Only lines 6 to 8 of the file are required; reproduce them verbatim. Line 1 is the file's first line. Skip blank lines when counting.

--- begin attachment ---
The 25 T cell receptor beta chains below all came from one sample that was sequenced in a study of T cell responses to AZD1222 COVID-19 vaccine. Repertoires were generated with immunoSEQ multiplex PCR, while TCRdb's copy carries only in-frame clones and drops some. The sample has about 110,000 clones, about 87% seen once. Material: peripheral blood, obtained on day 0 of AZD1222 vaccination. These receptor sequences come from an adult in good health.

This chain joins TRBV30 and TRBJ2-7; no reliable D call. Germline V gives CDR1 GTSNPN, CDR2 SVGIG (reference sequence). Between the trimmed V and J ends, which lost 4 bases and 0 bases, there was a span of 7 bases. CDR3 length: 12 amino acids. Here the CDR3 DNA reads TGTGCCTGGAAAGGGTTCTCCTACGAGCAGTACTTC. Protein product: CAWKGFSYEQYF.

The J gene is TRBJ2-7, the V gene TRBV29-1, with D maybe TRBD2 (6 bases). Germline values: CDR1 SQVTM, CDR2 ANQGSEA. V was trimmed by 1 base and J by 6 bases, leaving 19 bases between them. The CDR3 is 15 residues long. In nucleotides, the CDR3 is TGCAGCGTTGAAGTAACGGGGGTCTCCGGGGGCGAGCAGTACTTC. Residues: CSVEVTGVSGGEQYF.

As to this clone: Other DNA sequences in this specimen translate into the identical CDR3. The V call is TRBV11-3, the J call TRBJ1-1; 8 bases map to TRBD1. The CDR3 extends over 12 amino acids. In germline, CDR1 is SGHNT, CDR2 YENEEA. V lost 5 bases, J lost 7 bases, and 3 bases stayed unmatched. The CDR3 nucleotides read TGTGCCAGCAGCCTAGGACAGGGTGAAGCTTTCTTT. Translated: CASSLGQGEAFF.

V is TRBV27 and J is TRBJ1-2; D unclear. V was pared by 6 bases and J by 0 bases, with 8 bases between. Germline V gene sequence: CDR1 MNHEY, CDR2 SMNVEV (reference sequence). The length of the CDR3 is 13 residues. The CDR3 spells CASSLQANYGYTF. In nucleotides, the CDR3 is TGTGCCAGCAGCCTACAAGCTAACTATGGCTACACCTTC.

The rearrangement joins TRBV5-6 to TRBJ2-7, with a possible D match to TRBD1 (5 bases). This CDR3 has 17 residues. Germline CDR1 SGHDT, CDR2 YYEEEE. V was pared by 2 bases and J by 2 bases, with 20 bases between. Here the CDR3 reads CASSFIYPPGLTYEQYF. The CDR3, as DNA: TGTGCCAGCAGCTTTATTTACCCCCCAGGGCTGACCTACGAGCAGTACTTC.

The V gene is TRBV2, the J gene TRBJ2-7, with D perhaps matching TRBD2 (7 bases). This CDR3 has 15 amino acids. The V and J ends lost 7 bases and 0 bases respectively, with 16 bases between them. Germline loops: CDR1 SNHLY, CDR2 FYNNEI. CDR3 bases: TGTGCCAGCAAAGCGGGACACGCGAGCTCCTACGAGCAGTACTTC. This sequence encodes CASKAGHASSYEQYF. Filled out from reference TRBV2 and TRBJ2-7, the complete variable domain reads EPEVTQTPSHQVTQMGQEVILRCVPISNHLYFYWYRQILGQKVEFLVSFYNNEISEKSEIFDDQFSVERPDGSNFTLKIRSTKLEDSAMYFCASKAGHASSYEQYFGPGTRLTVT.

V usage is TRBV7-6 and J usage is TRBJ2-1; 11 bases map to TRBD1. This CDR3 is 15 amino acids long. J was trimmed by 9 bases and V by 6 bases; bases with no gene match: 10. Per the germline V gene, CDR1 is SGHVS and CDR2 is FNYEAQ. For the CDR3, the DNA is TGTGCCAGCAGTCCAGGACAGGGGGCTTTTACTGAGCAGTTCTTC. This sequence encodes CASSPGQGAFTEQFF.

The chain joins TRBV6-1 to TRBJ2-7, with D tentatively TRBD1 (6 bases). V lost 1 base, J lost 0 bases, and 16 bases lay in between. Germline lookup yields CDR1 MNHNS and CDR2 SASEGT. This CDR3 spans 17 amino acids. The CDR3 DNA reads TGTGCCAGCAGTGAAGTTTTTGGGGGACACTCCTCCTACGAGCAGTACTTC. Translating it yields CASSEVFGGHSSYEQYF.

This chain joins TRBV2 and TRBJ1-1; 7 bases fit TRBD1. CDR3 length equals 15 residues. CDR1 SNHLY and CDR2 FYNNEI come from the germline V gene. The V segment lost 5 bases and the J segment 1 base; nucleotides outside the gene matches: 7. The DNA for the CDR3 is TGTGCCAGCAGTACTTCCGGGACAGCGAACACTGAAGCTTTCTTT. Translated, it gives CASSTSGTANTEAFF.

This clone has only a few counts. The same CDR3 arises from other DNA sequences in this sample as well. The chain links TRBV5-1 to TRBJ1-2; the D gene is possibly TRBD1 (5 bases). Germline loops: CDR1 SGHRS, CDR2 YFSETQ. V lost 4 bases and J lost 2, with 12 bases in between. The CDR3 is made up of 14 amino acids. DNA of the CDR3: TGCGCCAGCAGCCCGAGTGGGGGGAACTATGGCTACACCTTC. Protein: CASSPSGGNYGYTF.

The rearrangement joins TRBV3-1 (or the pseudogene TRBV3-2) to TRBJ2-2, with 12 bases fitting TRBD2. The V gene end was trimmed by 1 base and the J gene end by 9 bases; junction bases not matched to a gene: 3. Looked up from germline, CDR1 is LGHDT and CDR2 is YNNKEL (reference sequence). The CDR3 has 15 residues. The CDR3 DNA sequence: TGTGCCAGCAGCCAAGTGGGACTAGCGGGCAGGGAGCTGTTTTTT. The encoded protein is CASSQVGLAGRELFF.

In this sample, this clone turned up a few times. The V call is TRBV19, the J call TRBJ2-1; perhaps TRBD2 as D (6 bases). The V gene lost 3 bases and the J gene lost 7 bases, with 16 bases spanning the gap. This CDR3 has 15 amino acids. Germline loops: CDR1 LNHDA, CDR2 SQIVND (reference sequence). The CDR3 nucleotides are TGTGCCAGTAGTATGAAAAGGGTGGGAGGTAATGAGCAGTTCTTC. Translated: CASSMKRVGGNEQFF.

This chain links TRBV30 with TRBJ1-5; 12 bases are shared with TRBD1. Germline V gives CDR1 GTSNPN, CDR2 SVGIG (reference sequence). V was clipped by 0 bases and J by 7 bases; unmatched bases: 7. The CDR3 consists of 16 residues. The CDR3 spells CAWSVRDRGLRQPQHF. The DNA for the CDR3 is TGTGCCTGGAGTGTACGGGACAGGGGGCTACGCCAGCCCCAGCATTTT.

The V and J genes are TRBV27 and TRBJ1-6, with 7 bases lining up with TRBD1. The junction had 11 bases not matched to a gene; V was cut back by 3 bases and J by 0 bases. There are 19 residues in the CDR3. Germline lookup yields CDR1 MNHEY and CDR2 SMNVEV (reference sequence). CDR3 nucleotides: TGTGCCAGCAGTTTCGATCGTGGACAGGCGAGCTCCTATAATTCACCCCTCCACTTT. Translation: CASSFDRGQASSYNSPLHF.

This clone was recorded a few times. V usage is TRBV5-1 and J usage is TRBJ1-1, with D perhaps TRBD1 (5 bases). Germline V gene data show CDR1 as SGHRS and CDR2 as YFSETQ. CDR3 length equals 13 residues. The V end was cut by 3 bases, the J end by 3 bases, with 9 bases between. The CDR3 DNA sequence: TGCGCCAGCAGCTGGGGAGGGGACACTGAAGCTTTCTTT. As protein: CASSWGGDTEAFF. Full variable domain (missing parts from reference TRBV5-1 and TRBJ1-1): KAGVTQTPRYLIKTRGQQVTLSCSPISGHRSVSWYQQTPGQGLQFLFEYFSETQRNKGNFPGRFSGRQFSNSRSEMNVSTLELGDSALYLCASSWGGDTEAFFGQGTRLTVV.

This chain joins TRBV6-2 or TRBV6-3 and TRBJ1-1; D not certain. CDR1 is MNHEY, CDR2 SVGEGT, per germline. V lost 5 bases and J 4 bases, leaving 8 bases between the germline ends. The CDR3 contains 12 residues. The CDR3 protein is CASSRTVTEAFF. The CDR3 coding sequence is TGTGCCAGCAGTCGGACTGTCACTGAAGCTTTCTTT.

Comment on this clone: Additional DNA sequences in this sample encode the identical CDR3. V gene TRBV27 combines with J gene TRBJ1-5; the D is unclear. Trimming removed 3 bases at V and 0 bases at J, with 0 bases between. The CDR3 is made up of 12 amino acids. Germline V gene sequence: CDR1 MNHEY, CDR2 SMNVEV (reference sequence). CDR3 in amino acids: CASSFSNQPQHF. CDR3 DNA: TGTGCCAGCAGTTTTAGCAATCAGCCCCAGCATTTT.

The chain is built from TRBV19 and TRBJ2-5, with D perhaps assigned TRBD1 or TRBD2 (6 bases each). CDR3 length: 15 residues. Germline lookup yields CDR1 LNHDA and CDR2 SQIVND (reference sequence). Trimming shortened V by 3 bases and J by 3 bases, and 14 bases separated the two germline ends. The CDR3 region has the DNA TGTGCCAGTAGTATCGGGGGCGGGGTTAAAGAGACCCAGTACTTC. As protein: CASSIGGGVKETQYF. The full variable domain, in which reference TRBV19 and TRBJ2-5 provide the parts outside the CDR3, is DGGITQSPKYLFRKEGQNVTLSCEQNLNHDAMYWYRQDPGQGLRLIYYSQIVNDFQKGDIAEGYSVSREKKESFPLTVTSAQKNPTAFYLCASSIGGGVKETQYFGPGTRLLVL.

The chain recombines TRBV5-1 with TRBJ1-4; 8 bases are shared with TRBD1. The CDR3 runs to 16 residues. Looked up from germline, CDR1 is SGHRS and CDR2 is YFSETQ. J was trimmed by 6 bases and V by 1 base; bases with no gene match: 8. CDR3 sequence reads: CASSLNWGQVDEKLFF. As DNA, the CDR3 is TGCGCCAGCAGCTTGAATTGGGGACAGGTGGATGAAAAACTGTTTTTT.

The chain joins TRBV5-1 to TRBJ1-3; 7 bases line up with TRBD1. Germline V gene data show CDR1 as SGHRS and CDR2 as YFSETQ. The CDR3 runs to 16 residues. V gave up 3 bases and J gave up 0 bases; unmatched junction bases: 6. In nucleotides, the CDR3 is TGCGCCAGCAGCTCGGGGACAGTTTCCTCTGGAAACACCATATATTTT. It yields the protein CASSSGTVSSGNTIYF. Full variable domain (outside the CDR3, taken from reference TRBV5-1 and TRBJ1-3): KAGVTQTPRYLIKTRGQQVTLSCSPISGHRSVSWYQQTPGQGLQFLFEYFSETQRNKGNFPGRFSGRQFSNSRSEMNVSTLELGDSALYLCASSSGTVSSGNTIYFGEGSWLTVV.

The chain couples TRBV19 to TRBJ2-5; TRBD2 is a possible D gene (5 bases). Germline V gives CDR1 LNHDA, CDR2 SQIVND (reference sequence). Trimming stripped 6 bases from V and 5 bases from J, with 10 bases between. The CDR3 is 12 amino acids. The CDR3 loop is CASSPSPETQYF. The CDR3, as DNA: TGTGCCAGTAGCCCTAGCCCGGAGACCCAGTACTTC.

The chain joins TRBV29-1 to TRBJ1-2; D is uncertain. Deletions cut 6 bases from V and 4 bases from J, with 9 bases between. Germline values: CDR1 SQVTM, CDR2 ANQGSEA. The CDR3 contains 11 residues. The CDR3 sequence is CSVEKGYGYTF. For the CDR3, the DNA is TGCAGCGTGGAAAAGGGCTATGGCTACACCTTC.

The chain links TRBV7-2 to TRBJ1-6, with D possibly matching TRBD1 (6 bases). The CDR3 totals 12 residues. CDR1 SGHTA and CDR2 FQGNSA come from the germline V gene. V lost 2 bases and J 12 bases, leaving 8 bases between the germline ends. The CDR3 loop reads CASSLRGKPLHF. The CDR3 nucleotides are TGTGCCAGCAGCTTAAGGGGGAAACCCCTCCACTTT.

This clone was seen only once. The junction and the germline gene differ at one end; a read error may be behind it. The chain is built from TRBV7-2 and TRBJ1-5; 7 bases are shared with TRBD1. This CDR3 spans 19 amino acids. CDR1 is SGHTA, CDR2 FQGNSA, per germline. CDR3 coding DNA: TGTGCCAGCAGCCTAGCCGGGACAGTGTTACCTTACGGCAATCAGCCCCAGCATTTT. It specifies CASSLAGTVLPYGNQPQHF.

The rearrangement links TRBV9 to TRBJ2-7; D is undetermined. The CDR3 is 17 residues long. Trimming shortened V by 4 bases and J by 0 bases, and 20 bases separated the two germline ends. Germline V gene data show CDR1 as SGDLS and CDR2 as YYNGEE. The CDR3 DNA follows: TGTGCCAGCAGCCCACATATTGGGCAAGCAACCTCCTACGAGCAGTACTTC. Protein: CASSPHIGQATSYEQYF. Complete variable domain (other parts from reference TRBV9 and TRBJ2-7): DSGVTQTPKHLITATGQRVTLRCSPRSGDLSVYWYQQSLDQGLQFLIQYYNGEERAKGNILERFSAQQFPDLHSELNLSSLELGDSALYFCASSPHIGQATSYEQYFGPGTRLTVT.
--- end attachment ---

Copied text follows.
The rearrangement joins TRBV5-6 to TRBJ2-7, with a possible D match to TRBD1 (5 bases). This CDR3 has 17 residues. Germline CDR1 SGHDT, CDR2 YYEEEE. V was pared by 2 bases and J by 2 bases, with 20 bases between. Here the CDR3 reads CASSFIYPPGLTYEQYF. The CDR3, as DNA: TGTGCCAGCAGCTTTATTTACCCCCCAGGGCTGACCTACGAGCAGTACTTC.

The V gene is TRBV2, the J gene TRBJ2-7, with D perhaps matching TRBD2 (7 bases). This CDR3 has 15 amino acids. The V and J ends lost 7 bases and 0 bases respectively, with 16 bases between them. Germline loops: CDR1 SNHLY, CDR2 FYNNEI. CDR3 bases: TGTGCCAGCAAAGCGGGACACGCGAGCTCCTACGAGCAGTACTTC. This sequence encodes CASKAGHASSYEQYF. Filled out from reference TRBV2 and TRBJ2-7, the complete variable domain reads EPEVTQTPSHQVTQMGQEVILRCVPISNHLYFYWYRQILGQKVEFLVSFYNNEISEKSEIFDDQFSVERPDGSNFTLKIRSTKLEDSAMYFCASKAGHASSYEQYFGPGTRLTVT.

V usage is TRBV7-6 and J usage is TRBJ2-1; 11 bases map to TRBD1. This CDR3 is 15 amino acids long. J was trimmed by 9 bases and V by 6 bases; bases with no gene match: 10. Per the germline V gene, CDR1 is SGHVS and CDR2 is FNYEAQ. For the CDR3, the DNA is TGTGCCAGCAGTCCAGGACAGGGGGCTTTTACTGAGCAGTTCTTC. This sequence encodes CASSPGQGAFTEQFF.